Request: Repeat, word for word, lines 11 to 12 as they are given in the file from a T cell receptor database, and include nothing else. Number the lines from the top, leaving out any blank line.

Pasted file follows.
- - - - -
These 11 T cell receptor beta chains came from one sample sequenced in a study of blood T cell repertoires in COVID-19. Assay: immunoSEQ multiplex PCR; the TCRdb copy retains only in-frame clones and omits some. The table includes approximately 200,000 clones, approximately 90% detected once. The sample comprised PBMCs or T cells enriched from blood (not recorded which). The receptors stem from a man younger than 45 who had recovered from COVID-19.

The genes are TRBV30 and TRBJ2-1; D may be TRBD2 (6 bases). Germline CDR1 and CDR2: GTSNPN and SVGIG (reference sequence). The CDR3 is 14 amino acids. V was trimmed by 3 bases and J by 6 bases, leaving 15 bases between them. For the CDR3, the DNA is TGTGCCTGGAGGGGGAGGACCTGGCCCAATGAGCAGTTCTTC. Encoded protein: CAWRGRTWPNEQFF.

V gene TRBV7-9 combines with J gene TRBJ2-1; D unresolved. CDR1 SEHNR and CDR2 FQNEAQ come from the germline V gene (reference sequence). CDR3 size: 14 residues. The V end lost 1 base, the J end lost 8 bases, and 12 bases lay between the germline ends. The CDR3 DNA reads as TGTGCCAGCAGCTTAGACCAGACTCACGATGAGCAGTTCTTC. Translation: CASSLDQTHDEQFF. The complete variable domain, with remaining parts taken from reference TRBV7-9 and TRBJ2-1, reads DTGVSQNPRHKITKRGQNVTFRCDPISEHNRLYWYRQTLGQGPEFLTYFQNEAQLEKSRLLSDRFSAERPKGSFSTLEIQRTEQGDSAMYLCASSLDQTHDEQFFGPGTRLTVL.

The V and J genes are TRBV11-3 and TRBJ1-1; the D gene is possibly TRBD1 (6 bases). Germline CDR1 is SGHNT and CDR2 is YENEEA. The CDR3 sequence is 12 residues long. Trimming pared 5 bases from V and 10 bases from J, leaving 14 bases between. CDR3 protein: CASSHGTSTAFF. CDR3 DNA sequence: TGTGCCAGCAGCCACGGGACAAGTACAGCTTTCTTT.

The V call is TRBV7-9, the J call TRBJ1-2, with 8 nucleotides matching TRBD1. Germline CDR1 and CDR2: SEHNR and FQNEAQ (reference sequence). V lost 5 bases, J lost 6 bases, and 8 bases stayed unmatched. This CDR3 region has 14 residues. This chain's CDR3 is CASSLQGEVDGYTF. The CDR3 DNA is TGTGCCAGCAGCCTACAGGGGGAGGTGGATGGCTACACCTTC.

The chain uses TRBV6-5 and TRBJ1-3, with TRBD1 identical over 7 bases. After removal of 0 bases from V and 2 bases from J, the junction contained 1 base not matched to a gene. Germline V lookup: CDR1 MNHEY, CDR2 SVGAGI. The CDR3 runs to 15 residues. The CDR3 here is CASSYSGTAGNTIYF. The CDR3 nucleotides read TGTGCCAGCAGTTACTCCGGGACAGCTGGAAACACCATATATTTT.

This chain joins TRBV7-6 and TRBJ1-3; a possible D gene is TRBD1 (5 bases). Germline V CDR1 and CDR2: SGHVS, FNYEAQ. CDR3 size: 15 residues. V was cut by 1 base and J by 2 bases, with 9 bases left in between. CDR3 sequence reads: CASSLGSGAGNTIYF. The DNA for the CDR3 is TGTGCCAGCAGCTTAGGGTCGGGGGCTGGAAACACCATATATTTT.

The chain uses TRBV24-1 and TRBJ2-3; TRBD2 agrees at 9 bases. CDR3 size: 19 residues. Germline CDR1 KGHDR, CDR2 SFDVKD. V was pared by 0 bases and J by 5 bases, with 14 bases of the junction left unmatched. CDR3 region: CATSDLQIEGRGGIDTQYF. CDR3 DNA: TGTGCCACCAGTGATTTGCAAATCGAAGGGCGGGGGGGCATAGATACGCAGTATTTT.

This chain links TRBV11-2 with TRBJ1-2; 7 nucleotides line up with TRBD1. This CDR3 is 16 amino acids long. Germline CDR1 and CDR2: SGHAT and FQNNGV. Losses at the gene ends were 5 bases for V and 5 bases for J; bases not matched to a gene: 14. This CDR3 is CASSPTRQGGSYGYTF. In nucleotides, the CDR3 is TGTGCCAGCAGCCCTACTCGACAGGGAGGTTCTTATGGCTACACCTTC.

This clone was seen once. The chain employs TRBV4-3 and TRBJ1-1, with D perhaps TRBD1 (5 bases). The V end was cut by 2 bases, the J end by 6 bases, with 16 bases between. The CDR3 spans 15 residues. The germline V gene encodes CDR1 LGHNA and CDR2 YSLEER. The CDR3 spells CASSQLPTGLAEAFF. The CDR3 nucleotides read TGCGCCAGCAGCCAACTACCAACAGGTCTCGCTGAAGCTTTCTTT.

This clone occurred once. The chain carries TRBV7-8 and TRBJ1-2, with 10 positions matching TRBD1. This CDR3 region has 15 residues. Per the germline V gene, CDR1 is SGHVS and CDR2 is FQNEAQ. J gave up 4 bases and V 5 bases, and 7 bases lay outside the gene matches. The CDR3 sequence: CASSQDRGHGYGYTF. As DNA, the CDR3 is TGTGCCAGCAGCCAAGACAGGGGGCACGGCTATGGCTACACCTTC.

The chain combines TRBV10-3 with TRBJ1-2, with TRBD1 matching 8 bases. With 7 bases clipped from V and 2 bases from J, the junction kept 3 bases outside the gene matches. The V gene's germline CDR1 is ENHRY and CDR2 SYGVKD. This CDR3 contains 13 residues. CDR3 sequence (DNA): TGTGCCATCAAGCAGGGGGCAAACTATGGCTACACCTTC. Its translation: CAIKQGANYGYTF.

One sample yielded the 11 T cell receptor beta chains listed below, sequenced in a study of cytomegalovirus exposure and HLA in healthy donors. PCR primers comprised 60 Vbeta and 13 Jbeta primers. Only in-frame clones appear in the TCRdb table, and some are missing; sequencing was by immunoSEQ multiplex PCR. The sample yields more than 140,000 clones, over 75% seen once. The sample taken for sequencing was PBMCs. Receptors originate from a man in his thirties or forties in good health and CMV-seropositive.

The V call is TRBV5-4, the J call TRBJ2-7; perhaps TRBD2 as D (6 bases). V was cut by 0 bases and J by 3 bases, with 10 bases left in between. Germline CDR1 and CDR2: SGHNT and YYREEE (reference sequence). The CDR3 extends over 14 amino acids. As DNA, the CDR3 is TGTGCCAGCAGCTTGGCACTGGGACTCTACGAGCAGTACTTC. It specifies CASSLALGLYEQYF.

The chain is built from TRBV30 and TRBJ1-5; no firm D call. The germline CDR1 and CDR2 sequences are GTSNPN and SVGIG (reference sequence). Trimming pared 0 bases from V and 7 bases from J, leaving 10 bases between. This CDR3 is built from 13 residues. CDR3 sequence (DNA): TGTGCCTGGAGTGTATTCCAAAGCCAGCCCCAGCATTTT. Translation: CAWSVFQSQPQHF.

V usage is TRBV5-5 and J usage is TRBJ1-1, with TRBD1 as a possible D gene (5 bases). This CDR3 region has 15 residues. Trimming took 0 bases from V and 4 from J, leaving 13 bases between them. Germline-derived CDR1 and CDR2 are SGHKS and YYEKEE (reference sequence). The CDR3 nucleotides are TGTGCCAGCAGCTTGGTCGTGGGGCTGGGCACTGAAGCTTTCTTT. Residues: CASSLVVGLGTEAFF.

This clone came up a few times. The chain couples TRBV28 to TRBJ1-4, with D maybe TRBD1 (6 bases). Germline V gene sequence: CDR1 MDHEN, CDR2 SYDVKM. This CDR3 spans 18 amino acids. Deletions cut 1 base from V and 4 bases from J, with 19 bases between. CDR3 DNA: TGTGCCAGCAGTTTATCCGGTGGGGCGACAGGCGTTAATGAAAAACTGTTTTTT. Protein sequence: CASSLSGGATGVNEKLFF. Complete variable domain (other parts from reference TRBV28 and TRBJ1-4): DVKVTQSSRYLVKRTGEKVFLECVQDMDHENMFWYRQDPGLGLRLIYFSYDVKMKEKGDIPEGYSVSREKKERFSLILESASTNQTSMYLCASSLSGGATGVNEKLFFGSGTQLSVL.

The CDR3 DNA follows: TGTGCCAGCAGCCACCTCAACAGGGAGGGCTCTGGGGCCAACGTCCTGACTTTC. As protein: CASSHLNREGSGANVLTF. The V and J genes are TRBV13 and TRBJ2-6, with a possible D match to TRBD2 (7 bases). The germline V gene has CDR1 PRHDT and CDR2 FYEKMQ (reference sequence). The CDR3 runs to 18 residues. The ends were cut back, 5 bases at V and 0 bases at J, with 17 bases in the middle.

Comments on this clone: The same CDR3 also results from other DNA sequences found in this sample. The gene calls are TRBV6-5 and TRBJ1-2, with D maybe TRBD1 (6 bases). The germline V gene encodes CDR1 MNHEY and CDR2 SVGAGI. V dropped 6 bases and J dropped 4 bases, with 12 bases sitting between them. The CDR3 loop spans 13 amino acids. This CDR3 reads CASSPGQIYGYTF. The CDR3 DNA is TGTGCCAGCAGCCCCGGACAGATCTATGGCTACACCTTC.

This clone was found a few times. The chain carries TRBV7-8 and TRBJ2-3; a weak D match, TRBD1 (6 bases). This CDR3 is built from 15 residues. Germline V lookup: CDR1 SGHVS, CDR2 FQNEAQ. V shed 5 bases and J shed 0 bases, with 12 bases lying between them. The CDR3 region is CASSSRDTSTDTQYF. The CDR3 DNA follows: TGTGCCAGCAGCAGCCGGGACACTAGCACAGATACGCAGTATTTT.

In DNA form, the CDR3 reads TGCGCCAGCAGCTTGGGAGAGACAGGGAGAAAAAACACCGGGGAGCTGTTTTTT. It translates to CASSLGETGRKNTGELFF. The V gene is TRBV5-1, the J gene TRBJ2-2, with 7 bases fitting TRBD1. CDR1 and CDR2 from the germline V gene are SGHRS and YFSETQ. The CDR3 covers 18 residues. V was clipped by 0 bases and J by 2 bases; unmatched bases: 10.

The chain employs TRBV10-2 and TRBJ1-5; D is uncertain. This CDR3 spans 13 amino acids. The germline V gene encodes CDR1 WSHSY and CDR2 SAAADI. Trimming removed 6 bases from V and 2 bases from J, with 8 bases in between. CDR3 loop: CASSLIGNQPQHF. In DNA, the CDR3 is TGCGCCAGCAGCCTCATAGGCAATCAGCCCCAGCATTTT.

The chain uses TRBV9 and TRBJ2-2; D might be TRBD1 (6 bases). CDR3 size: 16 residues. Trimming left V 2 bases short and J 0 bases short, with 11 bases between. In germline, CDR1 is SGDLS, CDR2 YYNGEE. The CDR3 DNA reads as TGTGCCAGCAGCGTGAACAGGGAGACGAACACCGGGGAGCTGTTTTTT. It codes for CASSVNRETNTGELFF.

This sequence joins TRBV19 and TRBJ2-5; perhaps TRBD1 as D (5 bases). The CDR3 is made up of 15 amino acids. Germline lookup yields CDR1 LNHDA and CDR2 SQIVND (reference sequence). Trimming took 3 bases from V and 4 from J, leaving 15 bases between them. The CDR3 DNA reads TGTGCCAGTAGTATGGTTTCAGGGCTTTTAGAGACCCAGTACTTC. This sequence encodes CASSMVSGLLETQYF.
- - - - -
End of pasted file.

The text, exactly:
This clone occurred once. The chain carries TRBV7-8 and TRBJ1-2, with 10 positions matching TRBD1. This CDR3 region has 15 residues. Per the germline V gene, CDR1 is SGHVS and CDR2 is FQNEAQ. J gave up 4 bases and V 5 bases, and 7 bases lay outside the gene matches. The CDR3 sequence: CASSQDRGHGYGYTF. As DNA, the CDR3 is TGTGCCAGCAGCCAAGACAGGGGGCACGGCTATGGCTACACCTTC.

The chain combines TRBV10-3 with TRBJ1-2, with TRBD1 matching 8 bases. With 7 bases clipped from V and 2 bases from J, the junction kept 3 bases outside the gene matches. The V gene's germline CDR1 is ENHRY and CDR2 SYGVKD. This CDR3 contains 13 residues. CDR3 sequence (DNA): TGTGCCATCAAGCAGGGGGCAAACTATGGCTACACCTTC. Its translation: CAIKQGANYGYTF.